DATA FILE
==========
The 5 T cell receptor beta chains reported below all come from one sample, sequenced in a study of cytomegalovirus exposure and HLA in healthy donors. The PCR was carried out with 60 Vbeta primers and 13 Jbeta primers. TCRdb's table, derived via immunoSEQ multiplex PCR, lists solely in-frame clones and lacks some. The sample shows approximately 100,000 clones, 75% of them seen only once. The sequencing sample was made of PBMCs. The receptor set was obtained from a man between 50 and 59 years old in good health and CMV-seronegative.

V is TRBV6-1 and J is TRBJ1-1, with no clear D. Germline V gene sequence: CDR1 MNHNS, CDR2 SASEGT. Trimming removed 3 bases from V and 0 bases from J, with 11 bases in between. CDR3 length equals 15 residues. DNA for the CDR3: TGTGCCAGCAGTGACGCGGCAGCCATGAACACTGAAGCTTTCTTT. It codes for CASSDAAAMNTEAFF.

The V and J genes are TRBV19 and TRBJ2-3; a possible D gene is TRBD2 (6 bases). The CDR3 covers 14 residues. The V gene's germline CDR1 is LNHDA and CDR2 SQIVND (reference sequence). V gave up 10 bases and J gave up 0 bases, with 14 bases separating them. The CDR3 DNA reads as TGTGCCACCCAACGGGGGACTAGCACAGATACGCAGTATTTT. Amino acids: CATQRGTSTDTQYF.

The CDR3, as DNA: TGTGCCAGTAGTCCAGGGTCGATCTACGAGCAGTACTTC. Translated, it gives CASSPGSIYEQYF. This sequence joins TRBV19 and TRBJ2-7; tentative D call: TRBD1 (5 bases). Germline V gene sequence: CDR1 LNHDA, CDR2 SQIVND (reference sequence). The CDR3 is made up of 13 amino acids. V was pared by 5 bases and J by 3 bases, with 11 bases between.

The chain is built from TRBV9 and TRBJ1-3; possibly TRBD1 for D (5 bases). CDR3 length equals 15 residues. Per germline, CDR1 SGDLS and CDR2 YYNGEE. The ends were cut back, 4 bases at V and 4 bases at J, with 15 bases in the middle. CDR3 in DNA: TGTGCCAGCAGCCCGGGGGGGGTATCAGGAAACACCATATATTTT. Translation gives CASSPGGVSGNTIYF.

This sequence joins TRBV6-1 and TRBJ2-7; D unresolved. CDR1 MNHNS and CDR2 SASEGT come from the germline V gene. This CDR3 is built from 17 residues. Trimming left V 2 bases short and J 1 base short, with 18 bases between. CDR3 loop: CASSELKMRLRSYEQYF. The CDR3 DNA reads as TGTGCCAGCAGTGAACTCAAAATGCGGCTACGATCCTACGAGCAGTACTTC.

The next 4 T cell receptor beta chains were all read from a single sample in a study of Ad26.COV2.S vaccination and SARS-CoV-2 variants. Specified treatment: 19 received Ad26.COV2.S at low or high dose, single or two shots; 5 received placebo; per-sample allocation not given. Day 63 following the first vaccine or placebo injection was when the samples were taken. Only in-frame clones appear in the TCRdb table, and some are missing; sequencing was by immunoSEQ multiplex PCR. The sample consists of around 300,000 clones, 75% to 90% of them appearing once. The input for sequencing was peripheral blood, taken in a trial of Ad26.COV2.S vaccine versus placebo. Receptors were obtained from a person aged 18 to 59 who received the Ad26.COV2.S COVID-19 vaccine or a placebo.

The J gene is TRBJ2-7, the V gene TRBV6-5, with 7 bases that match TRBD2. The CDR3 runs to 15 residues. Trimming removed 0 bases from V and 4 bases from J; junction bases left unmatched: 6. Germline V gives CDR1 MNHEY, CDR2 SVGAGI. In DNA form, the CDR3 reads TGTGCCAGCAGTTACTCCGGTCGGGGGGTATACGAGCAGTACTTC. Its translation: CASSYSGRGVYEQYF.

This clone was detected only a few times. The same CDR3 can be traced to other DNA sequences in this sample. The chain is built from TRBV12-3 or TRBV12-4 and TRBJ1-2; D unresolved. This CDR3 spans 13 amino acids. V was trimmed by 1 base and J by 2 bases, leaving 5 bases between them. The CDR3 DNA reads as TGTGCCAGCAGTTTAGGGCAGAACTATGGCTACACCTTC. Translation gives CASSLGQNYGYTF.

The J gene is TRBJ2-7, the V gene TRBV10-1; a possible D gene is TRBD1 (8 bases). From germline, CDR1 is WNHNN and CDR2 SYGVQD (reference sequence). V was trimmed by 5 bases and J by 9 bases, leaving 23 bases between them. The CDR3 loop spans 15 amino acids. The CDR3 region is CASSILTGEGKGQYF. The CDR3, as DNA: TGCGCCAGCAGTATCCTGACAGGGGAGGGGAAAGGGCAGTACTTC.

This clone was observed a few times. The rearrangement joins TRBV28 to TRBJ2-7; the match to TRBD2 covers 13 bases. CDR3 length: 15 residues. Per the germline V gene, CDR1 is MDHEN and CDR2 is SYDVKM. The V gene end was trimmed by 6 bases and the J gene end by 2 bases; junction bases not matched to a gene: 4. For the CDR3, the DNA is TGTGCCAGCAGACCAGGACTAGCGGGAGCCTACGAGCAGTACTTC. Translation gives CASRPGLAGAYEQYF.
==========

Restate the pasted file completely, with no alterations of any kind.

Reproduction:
The 5 T cell receptor beta chains reported below all come from one sample, sequenced in a study of cytomegalovirus exposure and HLA in healthy donors. The PCR was carried out with 60 Vbeta primers and 13 Jbeta primers. TCRdb's table, derived via immunoSEQ multiplex PCR, lists solely in-frame clones and lacks some. The sample shows approximately 100,000 clones, 75% of them seen only once. The sequencing sample was made of PBMCs. The receptor set was obtained from a man between 50 and 59 years old in good health and CMV-seronegative.

V is TRBV6-1 and J is TRBJ1-1, with no clear D. Germline V gene sequence: CDR1 MNHNS, CDR2 SASEGT. Trimming removed 3 bases from V and 0 bases from J, with 11 bases in between. CDR3 length equals 15 residues. DNA for the CDR3: TGTGCCAGCAGTGACGCGGCAGCCATGAACACTGAAGCTTTCTTT. It codes for CASSDAAAMNTEAFF.

The V and J genes are TRBV19 and TRBJ2-3; a possible D gene is TRBD2 (6 bases). The CDR3 covers 14 residues. The V gene's germline CDR1 is LNHDA and CDR2 SQIVND (reference sequence). V gave up 10 bases and J gave up 0 bases, with 14 bases separating them. The CDR3 DNA reads as TGTGCCACCCAACGGGGGACTAGCACAGATACGCAGTATTTT. Amino acids: CATQRGTSTDTQYF.

The CDR3, as DNA: TGTGCCAGTAGTCCAGGGTCGATCTACGAGCAGTACTTC. Translated, it gives CASSPGSIYEQYF. This sequence joins TRBV19 and TRBJ2-7; tentative D call: TRBD1 (5 bases). Germline V gene sequence: CDR1 LNHDA, CDR2 SQIVND (reference sequence). The CDR3 is made up of 13 amino acids. V was pared by 5 bases and J by 3 bases, with 11 bases between.

The chain is built from TRBV9 and TRBJ1-3; possibly TRBD1 for D (5 bases). CDR3 length equals 15 residues. Per germline, CDR1 SGDLS and CDR2 YYNGEE. The ends were cut back, 4 bases at V and 4 bases at J, with 15 bases in the middle. CDR3 in DNA: TGTGCCAGCAGCCCGGGGGGGGTATCAGGAAACACCATATATTTT. Translation gives CASSPGGVSGNTIYF.

This sequence joins TRBV6-1 and TRBJ2-7; D unresolved. CDR1 MNHNS and CDR2 SASEGT come from the germline V gene. This CDR3 is built from 17 residues. Trimming left V 2 bases short and J 1 base short, with 18 bases between. CDR3 loop: CASSELKMRLRSYEQYF. The CDR3 DNA reads as TGTGCCAGCAGTGAACTCAAAATGCGGCTACGATCCTACGAGCAGTACTTC.

The next 4 T cell receptor beta chains were all read from a single sample in a study of Ad26.COV2.S vaccination and SARS-CoV-2 variants. Specified treatment: 19 received Ad26.COV2.S at low or high dose, single or two shots; 5 received placebo; per-sample allocation not given. Day 63 following the first vaccine or placebo injection was when the samples were taken. Only in-frame clones appear in the TCRdb table, and some are missing; sequencing was by immunoSEQ multiplex PCR. The sample consists of around 300,000 clones, 75% to 90% of them appearing once. The input for sequencing was peripheral blood, taken in a trial of Ad26.COV2.S vaccine versus placebo. Receptors were obtained from a person aged 18 to 59 who received the Ad26.COV2.S COVID-19 vaccine or a placebo.

The J gene is TRBJ2-7, the V gene TRBV6-5, with 7 bases that match TRBD2. The CDR3 runs to 15 residues. Trimming removed 0 bases from V and 4 bases from J; junction bases left unmatched: 6. Germline V gives CDR1 MNHEY, CDR2 SVGAGI. In DNA form, the CDR3 reads TGTGCCAGCAGTTACTCCGGTCGGGGGGTATACGAGCAGTACTTC. Its translation: CASSYSGRGVYEQYF.

This clone was detected only a few times. The same CDR3 can be traced to other DNA sequences in this sample. The chain is built from TRBV12-3 or TRBV12-4 and TRBJ1-2; D unresolved. This CDR3 spans 13 amino acids. V was trimmed by 1 base and J by 2 bases, leaving 5 bases between them. The CDR3 DNA reads as TGTGCCAGCAGTTTAGGGCAGAACTATGGCTACACCTTC. Translation gives CASSLGQNYGYTF.

The J gene is TRBJ2-7, the V gene TRBV10-1; a possible D gene is TRBD1 (8 bases). From germline, CDR1 is WNHNN and CDR2 SYGVQD (reference sequence). V was trimmed by 5 bases and J by 9 bases, leaving 23 bases between them. The CDR3 loop spans 15 amino acids. The CDR3 region is CASSILTGEGKGQYF. The CDR3, as DNA: TGCGCCAGCAGTATCCTGACAGGGGAGGGGAAAGGGCAGTACTTC.

This clone was observed a few times. The rearrangement joins TRBV28 to TRBJ2-7; the match to TRBD2 covers 13 bases. CDR3 length: 15 residues. Per the germline V gene, CDR1 is MDHEN and CDR2 is SYDVKM. The V gene end was trimmed by 6 bases and the J gene end by 2 bases; junction bases not matched to a gene: 4. For the CDR3, the DNA is TGTGCCAGCAGACCAGGACTAGCGGGAGCCTACGAGCAGTACTTC. Translation gives CASRPGLAGAYEQYF.